My take from all this is that it's always a big risk to expose anything to the internet. If I really needed to have something running (on a NAS) that I wished to access from outside my network (eg if I travelled a lot) then personally, I'd buy a second NAS and use it only for that type of activity. I'd not dream of exposing my main NAS (with all my data and my music) to the internet as I'd always be concerned that something - like this - could happen. Of course, I realise that some folks might need to have such a facility, but to do so, you'd have to either understand security (and how to use a VPN) or employ a system administrator to set it all up for you.

One thing I've often harped on about is not opening ports in your router and indeed disabling UPnP in the router (to stop malware on a PC, for example, from configuring your router to open ports without your knowledge) as that does put you at risk.

For folks who need ports open for their Xbox (or the likes) such that the kiddies can play online games, I recommend they open the three (from memory) ports required to do that. For multiple Xbox families, that causes an additional problem as you can't open the same port to multiple devices, so in these cases, I recommend two routers, with UPnP enabled on the broadband router and all the Xbox devices sitting on that one (so they can open ports as they please) and one of its Ethernet sockets connected to the WAN side of a second router (one with Ethernet WAN and LAN connections) and everything else (NAS, PC's, DS, etc) connected to the LAN side of that second router (and UPnP definitely disabled in that one) so your other devices are all protected by a second NAT device.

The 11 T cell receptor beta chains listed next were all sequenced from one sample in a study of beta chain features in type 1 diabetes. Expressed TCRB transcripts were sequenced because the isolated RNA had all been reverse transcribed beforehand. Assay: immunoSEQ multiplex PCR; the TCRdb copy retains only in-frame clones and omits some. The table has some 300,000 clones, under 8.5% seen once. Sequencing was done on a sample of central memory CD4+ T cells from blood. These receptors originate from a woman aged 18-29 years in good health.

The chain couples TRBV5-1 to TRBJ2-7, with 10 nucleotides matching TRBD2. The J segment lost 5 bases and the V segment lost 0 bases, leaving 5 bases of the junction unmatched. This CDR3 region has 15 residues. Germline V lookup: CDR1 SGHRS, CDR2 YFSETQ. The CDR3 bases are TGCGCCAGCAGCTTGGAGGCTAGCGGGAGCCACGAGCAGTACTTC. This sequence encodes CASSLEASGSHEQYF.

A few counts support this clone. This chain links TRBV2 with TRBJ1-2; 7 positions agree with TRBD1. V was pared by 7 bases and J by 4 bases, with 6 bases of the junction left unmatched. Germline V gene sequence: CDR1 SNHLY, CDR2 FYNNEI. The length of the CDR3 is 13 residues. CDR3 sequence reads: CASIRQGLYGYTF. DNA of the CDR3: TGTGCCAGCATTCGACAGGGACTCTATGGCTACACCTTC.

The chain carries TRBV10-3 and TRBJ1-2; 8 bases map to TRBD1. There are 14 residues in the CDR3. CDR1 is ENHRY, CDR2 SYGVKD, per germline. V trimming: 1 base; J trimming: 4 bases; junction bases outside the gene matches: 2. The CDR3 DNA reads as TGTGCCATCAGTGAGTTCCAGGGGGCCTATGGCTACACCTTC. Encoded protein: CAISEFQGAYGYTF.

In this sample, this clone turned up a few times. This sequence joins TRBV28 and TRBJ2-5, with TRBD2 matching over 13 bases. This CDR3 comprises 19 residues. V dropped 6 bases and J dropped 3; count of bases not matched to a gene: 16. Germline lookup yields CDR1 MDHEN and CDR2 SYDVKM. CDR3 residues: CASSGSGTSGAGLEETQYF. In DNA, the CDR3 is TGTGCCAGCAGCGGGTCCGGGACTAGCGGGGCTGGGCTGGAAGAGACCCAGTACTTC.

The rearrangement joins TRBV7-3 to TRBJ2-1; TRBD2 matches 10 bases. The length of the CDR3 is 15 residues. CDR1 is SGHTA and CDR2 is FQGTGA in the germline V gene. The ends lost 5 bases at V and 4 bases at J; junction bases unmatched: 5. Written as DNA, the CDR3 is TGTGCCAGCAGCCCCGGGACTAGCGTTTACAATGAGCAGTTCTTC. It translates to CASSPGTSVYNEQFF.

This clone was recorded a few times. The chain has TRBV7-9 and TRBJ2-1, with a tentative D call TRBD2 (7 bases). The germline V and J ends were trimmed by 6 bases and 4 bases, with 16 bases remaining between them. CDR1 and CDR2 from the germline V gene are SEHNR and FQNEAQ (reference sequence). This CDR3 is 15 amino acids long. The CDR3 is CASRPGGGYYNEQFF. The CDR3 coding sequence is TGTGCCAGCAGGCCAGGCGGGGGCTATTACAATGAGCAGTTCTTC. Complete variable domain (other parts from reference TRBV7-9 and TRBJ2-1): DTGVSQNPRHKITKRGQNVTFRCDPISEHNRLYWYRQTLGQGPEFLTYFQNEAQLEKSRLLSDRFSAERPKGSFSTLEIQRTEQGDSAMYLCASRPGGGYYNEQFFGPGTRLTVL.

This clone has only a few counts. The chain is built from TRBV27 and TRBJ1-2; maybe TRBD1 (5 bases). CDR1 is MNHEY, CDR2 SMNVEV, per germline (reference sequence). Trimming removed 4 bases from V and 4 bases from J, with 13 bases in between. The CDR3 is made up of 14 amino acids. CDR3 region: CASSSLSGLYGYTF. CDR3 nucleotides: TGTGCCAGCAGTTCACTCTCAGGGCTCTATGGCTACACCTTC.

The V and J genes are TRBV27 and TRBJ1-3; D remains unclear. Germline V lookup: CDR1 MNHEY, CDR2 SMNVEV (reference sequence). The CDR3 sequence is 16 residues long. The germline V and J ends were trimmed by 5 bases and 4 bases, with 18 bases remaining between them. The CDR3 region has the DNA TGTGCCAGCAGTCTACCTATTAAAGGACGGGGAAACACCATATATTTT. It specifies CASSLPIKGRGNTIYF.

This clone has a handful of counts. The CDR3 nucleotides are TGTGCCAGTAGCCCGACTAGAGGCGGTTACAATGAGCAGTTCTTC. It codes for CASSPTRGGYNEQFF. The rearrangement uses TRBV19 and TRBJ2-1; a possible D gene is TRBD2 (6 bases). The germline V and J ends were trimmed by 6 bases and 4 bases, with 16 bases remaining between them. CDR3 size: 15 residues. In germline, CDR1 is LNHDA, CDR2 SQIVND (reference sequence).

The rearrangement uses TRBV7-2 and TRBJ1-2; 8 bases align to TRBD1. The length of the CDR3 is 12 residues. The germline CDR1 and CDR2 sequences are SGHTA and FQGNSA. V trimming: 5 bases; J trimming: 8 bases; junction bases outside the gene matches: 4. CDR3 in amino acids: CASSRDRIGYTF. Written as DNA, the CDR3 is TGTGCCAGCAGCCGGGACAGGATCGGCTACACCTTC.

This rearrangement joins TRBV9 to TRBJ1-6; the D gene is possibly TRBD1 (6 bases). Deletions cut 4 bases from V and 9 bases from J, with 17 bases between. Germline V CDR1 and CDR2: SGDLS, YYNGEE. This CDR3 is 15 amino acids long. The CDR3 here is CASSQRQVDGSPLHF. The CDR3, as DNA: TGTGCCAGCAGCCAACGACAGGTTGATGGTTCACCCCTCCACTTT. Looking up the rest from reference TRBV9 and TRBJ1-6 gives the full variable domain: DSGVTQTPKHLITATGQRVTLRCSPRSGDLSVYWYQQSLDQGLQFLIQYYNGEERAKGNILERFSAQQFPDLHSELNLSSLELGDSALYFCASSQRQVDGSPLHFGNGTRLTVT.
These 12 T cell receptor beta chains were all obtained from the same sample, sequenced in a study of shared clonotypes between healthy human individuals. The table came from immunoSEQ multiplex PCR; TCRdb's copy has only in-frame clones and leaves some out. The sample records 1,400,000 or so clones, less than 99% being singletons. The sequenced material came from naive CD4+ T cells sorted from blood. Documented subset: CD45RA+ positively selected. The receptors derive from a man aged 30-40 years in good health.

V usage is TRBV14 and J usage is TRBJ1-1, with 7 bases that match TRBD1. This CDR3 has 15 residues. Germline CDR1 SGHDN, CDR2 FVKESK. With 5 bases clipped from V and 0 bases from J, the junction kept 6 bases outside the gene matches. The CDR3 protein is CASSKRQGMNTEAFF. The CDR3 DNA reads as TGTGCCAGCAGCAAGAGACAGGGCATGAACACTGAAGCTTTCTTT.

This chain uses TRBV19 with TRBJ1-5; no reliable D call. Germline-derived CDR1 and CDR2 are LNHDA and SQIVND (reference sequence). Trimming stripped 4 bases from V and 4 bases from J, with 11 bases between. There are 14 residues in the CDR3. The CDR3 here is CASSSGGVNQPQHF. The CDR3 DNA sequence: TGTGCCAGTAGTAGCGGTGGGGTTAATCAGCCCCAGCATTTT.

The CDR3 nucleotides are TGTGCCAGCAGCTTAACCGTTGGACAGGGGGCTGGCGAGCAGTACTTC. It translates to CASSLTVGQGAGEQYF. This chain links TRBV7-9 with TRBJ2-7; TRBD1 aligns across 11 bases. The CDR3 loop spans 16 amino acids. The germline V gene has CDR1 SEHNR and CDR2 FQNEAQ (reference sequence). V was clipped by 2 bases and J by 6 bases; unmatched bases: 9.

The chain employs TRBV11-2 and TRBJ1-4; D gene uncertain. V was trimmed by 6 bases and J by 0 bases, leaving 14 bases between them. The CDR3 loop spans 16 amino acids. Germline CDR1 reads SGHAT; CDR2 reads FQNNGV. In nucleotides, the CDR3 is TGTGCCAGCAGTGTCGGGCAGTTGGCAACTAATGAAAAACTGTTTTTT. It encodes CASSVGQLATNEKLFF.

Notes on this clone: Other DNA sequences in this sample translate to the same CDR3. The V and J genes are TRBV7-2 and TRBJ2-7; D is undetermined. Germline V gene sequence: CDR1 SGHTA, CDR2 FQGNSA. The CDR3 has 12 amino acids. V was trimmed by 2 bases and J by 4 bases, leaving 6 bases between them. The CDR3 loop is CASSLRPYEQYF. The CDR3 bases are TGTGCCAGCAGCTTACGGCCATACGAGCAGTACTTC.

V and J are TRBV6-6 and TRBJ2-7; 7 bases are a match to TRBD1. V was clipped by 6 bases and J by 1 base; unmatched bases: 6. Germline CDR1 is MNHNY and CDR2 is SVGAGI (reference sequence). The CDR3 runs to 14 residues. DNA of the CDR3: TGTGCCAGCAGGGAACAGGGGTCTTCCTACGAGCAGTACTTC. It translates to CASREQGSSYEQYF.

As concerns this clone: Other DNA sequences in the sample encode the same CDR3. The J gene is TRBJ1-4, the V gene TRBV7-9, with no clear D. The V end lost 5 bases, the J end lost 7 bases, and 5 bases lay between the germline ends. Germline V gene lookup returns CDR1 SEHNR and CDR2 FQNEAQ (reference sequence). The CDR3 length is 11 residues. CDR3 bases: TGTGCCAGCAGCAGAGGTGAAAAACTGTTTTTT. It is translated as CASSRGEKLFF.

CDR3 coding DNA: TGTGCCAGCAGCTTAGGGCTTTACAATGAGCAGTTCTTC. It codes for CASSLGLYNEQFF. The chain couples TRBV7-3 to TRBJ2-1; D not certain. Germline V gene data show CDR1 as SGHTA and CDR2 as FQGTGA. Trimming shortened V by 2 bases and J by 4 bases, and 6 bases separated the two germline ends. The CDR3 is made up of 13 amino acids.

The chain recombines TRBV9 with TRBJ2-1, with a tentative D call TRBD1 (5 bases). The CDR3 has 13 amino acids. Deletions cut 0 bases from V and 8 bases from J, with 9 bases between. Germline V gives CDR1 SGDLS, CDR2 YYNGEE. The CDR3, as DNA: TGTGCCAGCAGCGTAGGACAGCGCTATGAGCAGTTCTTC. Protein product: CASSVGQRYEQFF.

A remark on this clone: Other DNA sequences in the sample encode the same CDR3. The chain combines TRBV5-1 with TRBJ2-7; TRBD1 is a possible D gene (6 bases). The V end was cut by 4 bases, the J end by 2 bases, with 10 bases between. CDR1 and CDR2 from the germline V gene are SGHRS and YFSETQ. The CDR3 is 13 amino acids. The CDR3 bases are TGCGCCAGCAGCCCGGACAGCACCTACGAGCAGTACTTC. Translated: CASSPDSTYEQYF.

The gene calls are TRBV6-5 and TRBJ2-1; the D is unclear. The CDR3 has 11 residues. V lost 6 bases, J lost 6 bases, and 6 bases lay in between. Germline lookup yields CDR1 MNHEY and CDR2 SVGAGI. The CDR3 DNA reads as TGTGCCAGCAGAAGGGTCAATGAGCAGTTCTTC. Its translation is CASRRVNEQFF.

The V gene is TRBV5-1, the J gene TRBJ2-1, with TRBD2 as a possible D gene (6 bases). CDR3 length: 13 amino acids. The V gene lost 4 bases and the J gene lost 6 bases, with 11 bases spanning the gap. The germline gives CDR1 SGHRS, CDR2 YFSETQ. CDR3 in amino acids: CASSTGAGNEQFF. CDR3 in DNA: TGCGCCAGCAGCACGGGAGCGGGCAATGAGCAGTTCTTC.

Back to the NAS discussion and it concerns me that the major NAS vendors are fighting with each other to bundle more and more toys with their units (understandable, but it does concern me) so the humble NAS is evolving into something rather more potentially risky, than was the case a few years ago.

Personally, I take great care to only enable the services that I really require (so in the case of my Qnap, all the media stations and cloud stuff is disabled; all I have enabled are Twonky and MinimServer, then when I need another service - like the TFTP server - I'll enable it for only as long as I require it, then disable it again. Okay, maybe a little more paranoid than I need be, but I just don't see the need to have things running until you actually require them (it lessens the 'attack surface', as they say; the fewer things installed and running, the less chance something will compromise one of them).

I'm more a 'layer 2' sort of chap - I focus more on LAN and RLAN related things and have not closely looked at WAN side services - so I've never pondered things like cloud backup services. If I did want to play with that, I'd look to encrypt things before they left the house and look more closely into how it might compromise me in other ways (what it might let in). That said, I note that Qnap are piling on the cloud service features (so I guess Synology will be doing exactly the same thing) and after every firmware update, I carefully go through all of the settings to make sure nothing has inadvertently been enabled (that hasn't happened, as yet).

What concerns me about all this is one particular post within that thread, from which I will paste the below statement: